Neil O'Brien, Policy Exchange's Director, argues against the import of US election style leader debates in Britain. Having given in to the presidential debate format for the 2010 elections, the UK should not continue the practice in 2015, he argues.
Neil O'Brien, Policy Exchange's Director, discusses the dramatic increase in mental illness in Britain, arguing that it is one of the biggest challenges facing the welfare state, and one which is only now starting to be explored.
Policy Exchange Director Neil O'Brien argues that the Prime Minister must ignore calls from some of his backbenchers to lurch to the right and instead focus on building a narrative that focuses on Blue Collar modernisation. He says that the Tories must start appealing to low income earners and ethnic minority voters.
Policy Exchange Director Neil O'Brien argues that the challenge facing the Tories is to find their own version of Blairism. Neil suggests that the Conservatives need to do more to win over voters in the North and in the Midlands, and argues that the Tories need to show they are not just a party for the rich.
Policy Exchange Director Neil O'Brien argues in support of new Scottish Labour leader Johann Lamont's drive to address public spending in Scotland and end the 'something for nothing culture'.
Policy Exchange Director Neil O'Brien argues that the government needs to adopt a fresh approach to the housing problem, stressing that stringent planning regulations are preventing empty offices and buildings being converted into residential properties.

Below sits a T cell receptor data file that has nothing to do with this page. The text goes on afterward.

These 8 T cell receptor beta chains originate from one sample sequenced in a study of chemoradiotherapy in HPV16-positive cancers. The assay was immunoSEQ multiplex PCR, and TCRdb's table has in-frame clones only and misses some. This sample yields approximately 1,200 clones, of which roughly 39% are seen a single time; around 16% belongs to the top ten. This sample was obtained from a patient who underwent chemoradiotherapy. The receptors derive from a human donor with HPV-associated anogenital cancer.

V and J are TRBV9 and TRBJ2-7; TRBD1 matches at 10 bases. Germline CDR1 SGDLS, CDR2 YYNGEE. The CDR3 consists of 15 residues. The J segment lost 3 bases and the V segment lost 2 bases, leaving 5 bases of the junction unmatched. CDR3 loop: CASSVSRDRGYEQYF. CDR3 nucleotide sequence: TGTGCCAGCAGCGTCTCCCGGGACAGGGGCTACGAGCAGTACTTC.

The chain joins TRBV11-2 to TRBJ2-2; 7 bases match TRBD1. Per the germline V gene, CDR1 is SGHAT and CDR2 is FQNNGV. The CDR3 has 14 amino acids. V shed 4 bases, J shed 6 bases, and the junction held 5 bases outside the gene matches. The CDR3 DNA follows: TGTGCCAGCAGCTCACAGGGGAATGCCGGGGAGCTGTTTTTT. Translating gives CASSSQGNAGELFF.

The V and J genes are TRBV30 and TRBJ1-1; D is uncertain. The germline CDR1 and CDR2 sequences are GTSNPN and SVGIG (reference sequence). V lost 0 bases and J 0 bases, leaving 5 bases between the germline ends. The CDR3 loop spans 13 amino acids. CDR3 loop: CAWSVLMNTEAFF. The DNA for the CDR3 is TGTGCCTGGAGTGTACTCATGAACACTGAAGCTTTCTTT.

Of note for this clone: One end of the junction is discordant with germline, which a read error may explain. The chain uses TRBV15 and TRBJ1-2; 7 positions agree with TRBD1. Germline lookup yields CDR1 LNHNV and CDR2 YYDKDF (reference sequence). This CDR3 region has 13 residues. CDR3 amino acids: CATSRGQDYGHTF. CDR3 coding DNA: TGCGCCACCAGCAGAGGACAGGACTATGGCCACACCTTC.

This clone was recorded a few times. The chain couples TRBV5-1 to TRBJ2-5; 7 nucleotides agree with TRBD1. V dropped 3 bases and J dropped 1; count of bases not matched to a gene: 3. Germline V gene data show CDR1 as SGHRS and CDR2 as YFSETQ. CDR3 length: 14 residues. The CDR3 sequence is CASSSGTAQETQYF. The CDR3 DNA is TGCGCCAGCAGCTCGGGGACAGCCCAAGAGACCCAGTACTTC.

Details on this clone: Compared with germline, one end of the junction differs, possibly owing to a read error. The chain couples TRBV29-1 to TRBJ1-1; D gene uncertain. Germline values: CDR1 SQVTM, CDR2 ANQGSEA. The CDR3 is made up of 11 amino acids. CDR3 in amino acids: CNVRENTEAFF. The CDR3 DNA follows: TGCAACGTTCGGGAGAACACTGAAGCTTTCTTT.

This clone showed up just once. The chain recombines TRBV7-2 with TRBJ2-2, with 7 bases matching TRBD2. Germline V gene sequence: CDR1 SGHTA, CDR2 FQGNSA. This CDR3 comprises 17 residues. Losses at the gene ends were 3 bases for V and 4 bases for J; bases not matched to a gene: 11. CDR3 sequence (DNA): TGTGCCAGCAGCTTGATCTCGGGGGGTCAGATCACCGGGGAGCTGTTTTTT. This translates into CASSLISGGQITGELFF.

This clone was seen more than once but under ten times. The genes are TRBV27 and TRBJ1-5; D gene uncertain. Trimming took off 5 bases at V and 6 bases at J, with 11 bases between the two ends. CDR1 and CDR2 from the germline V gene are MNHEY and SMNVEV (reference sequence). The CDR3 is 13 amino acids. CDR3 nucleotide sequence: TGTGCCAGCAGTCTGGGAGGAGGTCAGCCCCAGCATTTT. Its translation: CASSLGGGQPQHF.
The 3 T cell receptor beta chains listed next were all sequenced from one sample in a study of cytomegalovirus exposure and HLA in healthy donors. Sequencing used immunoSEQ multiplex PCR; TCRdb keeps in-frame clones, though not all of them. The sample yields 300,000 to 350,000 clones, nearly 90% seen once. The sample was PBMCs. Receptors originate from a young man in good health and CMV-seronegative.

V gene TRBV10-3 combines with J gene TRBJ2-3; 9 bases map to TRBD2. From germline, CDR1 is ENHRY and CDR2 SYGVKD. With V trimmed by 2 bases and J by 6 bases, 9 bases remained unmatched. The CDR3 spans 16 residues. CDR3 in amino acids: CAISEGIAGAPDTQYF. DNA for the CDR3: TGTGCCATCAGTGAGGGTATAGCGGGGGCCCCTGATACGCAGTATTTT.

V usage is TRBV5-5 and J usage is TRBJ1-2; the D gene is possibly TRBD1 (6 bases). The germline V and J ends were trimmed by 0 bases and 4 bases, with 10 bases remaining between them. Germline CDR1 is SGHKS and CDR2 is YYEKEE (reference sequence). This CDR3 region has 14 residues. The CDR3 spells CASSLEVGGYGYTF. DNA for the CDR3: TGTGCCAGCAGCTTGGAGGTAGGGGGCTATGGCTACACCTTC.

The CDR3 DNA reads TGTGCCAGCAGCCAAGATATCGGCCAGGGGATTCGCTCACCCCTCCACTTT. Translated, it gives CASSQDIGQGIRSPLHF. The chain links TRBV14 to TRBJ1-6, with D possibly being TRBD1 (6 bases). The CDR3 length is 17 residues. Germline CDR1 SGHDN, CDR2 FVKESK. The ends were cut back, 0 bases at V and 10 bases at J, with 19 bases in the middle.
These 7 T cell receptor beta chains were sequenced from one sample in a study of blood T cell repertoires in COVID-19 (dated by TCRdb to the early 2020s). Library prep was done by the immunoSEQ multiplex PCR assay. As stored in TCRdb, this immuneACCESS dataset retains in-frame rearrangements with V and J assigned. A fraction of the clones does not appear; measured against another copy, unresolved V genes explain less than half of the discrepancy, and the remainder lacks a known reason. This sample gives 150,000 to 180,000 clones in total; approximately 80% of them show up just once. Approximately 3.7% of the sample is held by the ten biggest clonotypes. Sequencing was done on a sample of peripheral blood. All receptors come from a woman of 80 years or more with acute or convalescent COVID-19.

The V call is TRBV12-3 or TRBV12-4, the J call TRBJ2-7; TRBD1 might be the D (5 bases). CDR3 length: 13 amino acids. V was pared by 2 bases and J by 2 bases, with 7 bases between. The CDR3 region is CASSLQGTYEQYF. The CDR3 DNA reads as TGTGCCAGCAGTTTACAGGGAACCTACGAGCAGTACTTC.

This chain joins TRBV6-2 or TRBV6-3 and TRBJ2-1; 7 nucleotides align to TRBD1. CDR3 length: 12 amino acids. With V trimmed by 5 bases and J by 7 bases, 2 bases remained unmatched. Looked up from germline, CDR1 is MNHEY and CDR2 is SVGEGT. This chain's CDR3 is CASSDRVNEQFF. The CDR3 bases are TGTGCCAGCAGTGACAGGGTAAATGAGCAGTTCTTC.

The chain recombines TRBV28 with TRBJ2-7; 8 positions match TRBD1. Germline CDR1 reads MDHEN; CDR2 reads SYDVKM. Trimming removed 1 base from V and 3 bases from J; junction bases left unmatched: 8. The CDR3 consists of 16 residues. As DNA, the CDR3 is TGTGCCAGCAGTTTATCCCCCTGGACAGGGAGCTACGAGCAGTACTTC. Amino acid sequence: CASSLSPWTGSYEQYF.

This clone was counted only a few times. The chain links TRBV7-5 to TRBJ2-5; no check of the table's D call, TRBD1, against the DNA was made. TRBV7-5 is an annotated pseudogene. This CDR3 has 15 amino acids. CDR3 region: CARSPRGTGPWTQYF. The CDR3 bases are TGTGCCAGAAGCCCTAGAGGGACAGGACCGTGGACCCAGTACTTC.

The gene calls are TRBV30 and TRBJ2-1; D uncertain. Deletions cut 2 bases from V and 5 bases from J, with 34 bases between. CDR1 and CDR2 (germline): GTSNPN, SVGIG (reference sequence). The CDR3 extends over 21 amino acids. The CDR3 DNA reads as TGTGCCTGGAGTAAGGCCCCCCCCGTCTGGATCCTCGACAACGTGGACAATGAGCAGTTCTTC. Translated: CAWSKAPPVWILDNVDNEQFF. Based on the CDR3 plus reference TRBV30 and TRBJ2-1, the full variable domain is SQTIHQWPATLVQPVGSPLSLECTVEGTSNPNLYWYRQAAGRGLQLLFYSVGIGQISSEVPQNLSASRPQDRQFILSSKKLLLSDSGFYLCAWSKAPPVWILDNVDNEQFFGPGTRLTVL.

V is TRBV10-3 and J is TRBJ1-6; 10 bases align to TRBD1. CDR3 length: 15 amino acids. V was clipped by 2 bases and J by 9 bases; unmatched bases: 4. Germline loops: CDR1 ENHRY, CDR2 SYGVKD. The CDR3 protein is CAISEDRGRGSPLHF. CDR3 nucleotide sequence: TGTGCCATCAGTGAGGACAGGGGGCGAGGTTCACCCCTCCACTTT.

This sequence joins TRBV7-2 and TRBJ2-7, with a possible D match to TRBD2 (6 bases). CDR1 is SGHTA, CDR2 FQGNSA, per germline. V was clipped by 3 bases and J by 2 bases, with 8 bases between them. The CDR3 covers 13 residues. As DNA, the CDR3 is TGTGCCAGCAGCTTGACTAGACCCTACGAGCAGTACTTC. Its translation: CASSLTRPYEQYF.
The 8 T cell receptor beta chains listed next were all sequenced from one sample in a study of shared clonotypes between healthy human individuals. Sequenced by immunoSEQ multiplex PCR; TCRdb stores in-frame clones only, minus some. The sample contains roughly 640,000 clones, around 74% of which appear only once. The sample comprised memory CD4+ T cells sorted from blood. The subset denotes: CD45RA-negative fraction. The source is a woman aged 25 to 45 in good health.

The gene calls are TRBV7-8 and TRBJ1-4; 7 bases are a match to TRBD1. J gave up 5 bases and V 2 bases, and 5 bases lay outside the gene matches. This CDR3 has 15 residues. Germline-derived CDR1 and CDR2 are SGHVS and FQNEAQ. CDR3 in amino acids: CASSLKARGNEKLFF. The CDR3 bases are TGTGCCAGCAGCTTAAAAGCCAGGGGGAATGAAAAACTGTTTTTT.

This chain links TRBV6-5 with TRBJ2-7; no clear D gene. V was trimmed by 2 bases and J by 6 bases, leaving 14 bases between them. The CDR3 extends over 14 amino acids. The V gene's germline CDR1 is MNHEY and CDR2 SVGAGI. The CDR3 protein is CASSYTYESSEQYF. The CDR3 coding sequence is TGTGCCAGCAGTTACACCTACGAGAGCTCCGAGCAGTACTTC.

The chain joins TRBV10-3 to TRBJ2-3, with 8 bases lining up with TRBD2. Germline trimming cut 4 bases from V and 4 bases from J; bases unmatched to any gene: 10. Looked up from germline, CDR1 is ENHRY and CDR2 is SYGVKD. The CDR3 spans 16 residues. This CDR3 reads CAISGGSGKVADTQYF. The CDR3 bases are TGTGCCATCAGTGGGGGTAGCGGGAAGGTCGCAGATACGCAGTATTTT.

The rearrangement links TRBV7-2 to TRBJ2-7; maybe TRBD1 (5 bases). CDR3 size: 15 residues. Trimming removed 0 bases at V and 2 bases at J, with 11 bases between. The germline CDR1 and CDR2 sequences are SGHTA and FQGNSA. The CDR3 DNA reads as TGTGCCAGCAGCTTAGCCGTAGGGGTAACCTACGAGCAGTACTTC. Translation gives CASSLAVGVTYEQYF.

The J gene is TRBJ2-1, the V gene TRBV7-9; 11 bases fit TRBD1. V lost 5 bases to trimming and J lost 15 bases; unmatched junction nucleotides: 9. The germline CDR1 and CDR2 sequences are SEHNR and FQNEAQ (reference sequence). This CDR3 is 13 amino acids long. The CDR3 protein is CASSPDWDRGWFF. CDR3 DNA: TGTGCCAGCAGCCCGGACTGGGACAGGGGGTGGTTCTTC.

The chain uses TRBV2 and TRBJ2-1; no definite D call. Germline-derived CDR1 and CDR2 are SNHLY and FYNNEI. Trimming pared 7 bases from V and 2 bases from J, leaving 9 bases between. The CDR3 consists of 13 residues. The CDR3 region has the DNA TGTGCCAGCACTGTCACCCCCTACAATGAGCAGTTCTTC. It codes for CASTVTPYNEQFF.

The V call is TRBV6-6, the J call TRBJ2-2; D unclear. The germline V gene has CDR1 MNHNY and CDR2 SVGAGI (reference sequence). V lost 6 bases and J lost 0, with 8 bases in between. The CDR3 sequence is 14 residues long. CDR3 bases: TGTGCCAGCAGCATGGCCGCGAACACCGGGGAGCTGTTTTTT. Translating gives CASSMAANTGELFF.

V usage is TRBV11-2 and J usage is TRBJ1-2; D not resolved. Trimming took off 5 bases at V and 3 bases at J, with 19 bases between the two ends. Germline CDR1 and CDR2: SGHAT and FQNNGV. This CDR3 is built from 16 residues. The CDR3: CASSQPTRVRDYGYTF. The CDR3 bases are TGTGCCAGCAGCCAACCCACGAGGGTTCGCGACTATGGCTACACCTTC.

Policy Exchange Director Neil O'Brien examines the concept of 'predistribution' and how it could be implemented in the real world. Neil suggests that tying predistribution to housing would be an effective start in helping the poor.
Policy Exchange Director Neil O'Brien examines the politics of having an increasingly aged population and argues that we need to learn to use the capabilities older people have to cope with the aging population.
No one has a right to live in Kensington at taxpayers' expense: it's time to start recycling social housingPolicy Exchange Director Neil O'Brien writes advocating recommendations from new report Ending Expensive Social Tenancies that expensive social housing should be sold and the proceeds used to build more social housing.
Policy Exchange Director Neil O'Brien draws six lessons from the Olympic Games, including that Britain actually can successfully conduct big projects, should focus on 'victory through specialisation' and embrace elitism and meritocracy.
Policy Exchange Director Neil O'Brien looks at the problems facing Yorkshire and gives examples on how it could improve itself to counteract the gravitational pull of London on graduates and industry. Suggestions include growing Leeds using lessons from Manchester, luring the best academy school chains, reforming the planning system and changing national pay bargaining to a more local level.
Policy Exchange Director Neil O'Brien calls for reform of the planning system to boost the economy. He argues that reforms suggested in report Cities for Growth and More Homes: Fewer Empty Buildings would create a more flexible planning system, reduce the cost of housing, and provide a huge boost to the economy.
Policy Exchange Director Neil O'Brien's latest blog for The Telegraph compares the recent recession to those in previous decades and argues that despite the relatively good labour market performance our public finances remain in a bad state.